Mastercard has announced it is accelerating efforts to remove the first–use, PVC plastics from payment cards on its network by 2028, as part of the firm’s commitment towards sustainable card offerings for consumers seeking a way to reduce the environmental impact of their wallet.
The company stated that all newly–produced plastic payment cards will be required to be made from more sustainable materials – including recycled or bio-sourced plastics such as rPVC, rPET, or PLA – and approved through a certification program, in a first move for a payment network from January 1, 2028.
The company will support its global issuing partners through the transition away from virgin PVC.
Mastercard launched its Sustainable Card Program in 2018. Since then, over 330 issuers across 80 countries have signed up, working in partnership with major card manufacturers to transition more than 168 million cards across its network to recycled and bio-based materials.
The announcement further accelerates these efforts, while also complimenting the company’s work to deliver innovative, digital-first card programs that fully eliminate the need for physical card offers.
The rule change will see all newly made cards certified by Mastercard to assess their composition and sustainability claims; this certification will then be validated by an independent third-party auditor. Once a card has been validated it can be imprinted with a Card Eco Certification mark.
“At Mastercard, we are leading and shaping our industry’s collective pursuit of a more sustainable, more environmentally conscious future,” said Ajay Bhalla, President of Cyber and Intelligence at Mastercard. “As our customers respond to increased consumer desire to make more eco-friendly choices, we are making a firm commitment to reducing our environmental footprint – for the benefit of people, planet and inclusive growth.”
Mastercard established its sustainability efforts more than a decade ago with a focus on financial inclusion, data responsibility and the environment. Through its network, it collaborates with partners to bring new environmental innovations and initiatives to market, such as our Priceless Planet Coalition, Carbon Calculator as well as the Sustainable Card.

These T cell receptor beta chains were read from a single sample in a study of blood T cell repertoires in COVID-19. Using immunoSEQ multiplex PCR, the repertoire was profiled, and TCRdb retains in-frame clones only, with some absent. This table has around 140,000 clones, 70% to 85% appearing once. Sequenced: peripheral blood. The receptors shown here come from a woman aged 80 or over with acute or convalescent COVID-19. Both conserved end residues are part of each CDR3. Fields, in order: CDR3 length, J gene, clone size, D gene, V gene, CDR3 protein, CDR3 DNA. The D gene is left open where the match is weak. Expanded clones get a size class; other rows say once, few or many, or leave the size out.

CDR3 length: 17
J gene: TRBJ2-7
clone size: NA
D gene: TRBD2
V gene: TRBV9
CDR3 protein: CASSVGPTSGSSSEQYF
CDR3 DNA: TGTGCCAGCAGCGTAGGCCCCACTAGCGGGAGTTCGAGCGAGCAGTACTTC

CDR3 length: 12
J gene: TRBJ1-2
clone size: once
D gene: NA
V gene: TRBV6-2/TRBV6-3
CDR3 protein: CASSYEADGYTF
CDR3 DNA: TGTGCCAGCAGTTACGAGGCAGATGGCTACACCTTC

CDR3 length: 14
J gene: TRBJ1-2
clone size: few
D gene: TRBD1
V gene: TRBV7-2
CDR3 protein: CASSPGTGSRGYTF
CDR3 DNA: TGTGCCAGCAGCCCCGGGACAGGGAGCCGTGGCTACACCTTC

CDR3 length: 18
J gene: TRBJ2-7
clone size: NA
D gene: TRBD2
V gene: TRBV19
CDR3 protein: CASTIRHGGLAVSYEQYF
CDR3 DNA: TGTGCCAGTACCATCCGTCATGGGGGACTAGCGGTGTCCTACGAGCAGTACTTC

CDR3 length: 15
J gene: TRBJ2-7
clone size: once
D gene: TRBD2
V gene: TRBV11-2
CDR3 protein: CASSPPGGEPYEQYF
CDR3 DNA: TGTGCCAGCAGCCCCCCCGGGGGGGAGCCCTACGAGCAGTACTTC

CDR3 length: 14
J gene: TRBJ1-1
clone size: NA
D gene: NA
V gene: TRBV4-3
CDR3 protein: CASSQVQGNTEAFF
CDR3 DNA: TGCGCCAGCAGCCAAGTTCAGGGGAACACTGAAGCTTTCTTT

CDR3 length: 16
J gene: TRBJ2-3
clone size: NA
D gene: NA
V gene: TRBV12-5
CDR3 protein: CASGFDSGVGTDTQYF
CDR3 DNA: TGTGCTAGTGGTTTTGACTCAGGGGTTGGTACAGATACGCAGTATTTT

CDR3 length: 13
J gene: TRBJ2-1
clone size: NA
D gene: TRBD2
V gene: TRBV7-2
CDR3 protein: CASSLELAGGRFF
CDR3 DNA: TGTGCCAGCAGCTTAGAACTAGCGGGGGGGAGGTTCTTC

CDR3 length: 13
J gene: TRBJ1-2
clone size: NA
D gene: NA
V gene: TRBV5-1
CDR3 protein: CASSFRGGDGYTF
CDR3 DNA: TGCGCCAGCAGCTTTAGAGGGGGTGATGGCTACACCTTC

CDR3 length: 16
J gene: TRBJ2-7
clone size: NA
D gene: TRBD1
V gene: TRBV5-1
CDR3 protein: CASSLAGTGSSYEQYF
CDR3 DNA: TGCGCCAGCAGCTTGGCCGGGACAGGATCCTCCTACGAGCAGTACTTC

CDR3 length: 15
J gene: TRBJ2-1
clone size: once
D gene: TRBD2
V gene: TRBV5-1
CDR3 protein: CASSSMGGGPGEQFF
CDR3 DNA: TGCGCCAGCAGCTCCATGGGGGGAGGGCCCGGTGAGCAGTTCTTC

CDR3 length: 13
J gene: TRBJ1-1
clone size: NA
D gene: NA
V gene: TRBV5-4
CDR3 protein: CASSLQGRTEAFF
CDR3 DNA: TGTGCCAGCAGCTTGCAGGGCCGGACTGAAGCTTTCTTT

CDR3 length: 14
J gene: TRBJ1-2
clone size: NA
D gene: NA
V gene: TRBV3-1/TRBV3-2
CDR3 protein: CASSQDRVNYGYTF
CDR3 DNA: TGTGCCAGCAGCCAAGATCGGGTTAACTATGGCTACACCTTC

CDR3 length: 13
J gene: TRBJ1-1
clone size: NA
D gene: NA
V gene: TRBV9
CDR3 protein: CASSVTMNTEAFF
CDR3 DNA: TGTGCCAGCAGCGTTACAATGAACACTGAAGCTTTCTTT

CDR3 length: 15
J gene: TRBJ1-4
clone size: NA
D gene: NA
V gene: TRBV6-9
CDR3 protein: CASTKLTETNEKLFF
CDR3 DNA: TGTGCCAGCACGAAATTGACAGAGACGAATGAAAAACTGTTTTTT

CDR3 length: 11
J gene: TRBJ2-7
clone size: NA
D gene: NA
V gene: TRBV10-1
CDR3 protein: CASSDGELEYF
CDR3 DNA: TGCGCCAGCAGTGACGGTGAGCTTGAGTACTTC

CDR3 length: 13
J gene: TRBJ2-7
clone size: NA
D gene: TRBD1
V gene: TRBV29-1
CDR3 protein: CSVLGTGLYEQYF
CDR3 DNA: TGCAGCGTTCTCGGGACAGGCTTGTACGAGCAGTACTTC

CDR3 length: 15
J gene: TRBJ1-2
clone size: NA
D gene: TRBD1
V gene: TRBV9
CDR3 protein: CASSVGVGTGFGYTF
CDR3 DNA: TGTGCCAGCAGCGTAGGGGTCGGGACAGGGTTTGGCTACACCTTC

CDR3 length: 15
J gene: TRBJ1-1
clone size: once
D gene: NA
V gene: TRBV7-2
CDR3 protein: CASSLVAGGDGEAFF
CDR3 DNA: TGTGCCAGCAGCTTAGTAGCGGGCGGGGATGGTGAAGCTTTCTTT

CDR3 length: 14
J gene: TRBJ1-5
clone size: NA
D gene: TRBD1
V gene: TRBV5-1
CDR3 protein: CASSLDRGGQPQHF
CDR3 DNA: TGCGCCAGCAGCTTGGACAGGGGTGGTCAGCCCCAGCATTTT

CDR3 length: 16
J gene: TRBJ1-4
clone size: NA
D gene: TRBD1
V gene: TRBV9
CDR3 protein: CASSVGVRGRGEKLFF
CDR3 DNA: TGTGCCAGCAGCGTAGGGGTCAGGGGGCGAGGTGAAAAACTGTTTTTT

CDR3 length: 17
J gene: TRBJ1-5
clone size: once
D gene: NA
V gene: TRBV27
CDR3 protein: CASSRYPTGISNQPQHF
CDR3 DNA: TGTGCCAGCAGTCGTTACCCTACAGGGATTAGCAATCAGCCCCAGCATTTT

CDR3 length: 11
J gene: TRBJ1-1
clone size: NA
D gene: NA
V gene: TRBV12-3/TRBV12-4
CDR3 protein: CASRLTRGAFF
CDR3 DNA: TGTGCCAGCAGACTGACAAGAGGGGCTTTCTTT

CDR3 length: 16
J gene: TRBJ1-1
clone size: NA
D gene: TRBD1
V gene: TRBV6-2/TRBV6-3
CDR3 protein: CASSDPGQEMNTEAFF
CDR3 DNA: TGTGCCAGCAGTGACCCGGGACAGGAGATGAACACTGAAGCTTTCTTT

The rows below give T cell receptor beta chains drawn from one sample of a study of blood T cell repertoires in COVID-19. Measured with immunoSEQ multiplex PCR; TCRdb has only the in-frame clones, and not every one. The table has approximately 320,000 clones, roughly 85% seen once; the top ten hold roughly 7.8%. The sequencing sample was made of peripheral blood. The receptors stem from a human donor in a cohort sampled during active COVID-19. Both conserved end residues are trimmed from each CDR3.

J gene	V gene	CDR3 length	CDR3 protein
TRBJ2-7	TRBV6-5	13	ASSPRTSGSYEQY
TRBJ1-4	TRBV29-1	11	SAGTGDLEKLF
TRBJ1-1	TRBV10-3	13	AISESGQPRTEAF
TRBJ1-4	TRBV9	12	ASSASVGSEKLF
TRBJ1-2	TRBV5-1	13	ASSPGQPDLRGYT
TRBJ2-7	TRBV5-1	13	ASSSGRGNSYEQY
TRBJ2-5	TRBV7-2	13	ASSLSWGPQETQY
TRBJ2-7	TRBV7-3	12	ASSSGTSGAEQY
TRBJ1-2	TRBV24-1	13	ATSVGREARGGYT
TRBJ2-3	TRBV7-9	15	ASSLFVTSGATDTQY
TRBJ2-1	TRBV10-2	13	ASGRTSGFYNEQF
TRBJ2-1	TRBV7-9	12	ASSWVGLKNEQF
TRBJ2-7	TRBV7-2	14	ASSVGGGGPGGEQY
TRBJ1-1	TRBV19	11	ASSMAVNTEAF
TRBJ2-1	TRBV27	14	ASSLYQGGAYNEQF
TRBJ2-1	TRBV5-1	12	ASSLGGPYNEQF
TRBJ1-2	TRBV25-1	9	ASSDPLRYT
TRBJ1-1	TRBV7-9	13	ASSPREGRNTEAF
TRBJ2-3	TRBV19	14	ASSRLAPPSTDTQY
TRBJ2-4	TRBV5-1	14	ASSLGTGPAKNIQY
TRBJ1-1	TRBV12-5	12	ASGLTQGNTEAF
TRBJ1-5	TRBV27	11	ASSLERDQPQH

“Mastercard is committed to advancing climate action and reducing waste by driving our business toward net zero emissions and leveraging our network and scale to accelerate the transition to a low-carbon, regenerative economy,” said Ellen Jackowski, Chief Sustainability Officer for Mastercard.
Group Head of Retail Banking and Strategy, Wealth and Personal Banking at HSBC, Taylan Turan said the announcement from Mastercard is a huge step for financial services.
The HSBC official noted that the new sustainable materials, such as rPVC, offer the banking sector a clear way to accelerate its efforts to build a more sustainable future.
“As part of our net zero strategies at HSBC, we’ve already introduced recycled plastic payment cards across 28 of our global markets and embedded the requirement to use sustainable materials for all debit, credit and commercial cards in our product governance; removing 85 tonnes of plastic that would have ended up in a landfill. This level of impact couldn’t be achieved without a strong partnership; I am so proud for us to be a part of a movement which is gathering momentum across the world.”
Head of Payment Solutions, Senior Vice President at Bank of the West, Michael Battagliese said, “We believe that conducting business sustainably is simply the right thing to do. That’s why we partnered with Mastercard on our 1% For The Planet Checking Account debit cards, which are designed to reduce the impact of first-use PVC on the environment. We’re proud to have been one of the first banks in the US to be a part of the sustainable cards program and we’re pleased Mastercard is on a path to make all payment cards with more sustainable materials.”
Chief Banking Officer at Starling Bank, Helen Bierton said the initiative is a welcome next step in the journey to a sustainable future.
“As one of the first banks to remove first-use PVC from our debit cards, we know how important this is to our customers. We recognise this can only be achieved with strong partnerships and support for the efforts by Mastercard to widen the programme to its entire network,” she said.
In 2018, through Mastercard’s Digital Security Lab, the company launched the Greener Payments Partnership with card manufacturers Gemalto, Giesecke+Devrient and IDEMIA to reduce the use of first-use PVC plastic in card manufacturing. Mastercard’s participant banks span more than 80 different countries worldwide. It launched the Mastercard Card Eco-Certification (“CEC”) scheme in 2021.
Driving a more sustainable network
Mastercard can have the biggest impact by activating its global network to create collective action.
Its network includes 20,000 customers and banking partners – collectively reaching over 3 billion cardholders.
The firm states that through this network, it is collaborating with partners to bring new environmental innovations and initiatives to market, such as its Priceless Planet Coalition, Carbon Calculator and Sustainable Card Program.
“We’re partnering across the public, private and social sectors to drive the next generation of climate innovation. Our Sustainability Innovation Lab serves as an R&D centre for sustainable digital products and a platform to co-create with partners,” noted Mastercard.